Need 30,000 teachers???

Discussion in 'General Education' started by comp, Oct 6, 2010.

  1. comp

    comp Rookie

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    Oct 6, 2010

    Ok, today i went to an information session regarding alternate teacher certification program. The program coordinator mentioned, "In texas, we need 30,000 teachers in next 5 years."

    Do you think it is true? People are complaining about lack of teaching positions where do 30,000 jobs come from?
    so there is still teacher shortage?? Thanks.
     
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  3. czacza

    czacza Multitudinous

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    Oct 6, 2010

    There's no teacher shortage.
     
  4. Aliceacc

    Aliceacc Multitudinous

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    Oct 6, 2010

    Keep in mind: the people giving you that estimate are making a living educating potential teachers.

    How many new students will they get if they say " The job market is totally saturated. Lots of people who might have retired have seen their savings disappear in the financial freefall. Tens of thousands of teachers were laid off last year and are currently looking for work."

    If you want to teach, then by all means do so; there's not another career in the world for me. But know, going in, that getting a job is going to be difficult.
     
  5. PCdiva

    PCdiva Connoisseur

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    I agree with Alice 110%!

    (she probably meant to say Texas needs 30,000 teachers and they already staff 29,998! LOL)
     
  6. Mrs. K.

    Mrs. K. Enthusiast

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    Oct 7, 2010

    As Alice mentioned, those numbers probably assume a "normal" rate of retirements. There's nothing normal about this economy; I think any teacher who is physically able is going to stay on the job as long as possible.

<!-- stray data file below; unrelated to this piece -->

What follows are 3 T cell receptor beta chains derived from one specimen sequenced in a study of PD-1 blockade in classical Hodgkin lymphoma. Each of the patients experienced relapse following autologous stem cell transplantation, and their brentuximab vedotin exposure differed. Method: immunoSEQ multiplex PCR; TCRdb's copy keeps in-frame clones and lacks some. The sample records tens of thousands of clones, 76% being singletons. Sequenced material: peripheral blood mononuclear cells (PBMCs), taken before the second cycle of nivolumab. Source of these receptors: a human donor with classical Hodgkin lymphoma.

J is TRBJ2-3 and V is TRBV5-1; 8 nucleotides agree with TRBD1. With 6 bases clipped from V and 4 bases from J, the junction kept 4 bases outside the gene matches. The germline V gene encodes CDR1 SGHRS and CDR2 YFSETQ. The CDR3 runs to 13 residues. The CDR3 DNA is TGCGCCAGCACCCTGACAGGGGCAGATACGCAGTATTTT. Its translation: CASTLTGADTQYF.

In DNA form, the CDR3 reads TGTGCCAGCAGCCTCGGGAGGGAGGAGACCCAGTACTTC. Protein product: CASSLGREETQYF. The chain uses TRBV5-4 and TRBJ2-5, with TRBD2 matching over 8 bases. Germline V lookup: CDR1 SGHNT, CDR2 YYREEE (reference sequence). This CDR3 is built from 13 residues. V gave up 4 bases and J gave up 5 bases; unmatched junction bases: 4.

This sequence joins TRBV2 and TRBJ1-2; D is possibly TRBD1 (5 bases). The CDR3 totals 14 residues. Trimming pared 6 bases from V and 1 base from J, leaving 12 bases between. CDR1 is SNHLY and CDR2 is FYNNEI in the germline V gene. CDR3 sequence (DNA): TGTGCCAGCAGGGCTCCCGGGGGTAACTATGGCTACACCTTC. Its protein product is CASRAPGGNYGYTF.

7. Writer's Block

    Writer's Block Companion

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    Oct 7, 2010

    That is 6,000 teachers per year for the next five years. That would probably cover retirements, people leaving the profession, etc. It would also depend where you are willing to teach in Texas. Obviously, some areas are more desirable than others. It would also depend if you are bilingual in Spanish. Border citiies need more bilingual teachers other districts.

    Good luck!
     
  8. jakissko

    jakissko Rookie

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    I agree with Aliceacc - those projected numbers are coming a source that might be a little biased towards expressing an imminent shortage of teachers. I'm a Texas educator, and 3 years ago I was told that over 50% of all then-current principals would retire within the next 4 years (which would be the end of this school year)... and I don't think that number will be realized. Like Mrs. K said, that may be attributable to the state of the economy, but there's also a reason for them to crunch those big numbers!

    Johnny Kissko
    K-12 Mobile Learning
     
  9. Meagan's mom

    Meagan's mom Rookie

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    Oct 7, 2010

    Sounds to me like a marketing ploy that is misleading at best and deceptive at worst.
     
  10. Kate Change

    Kate Change Companion

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    Oct 7, 2010

    I agree with the other posters about marketing but as for whether or not there is a teacher shortage, that depends to a great degree on where you are and what you want to teach.

    In my community, we've pretty much never had a shortage of gen ed elementary teachers or social studies teachers, but we are short special education teachers, and middle and high school math teachers. And we've been short those positions for quite awhile. The best way to tell for your area is to look on the websites of the districts you would want to work in. The number of jobs posted will help you tell what's really going.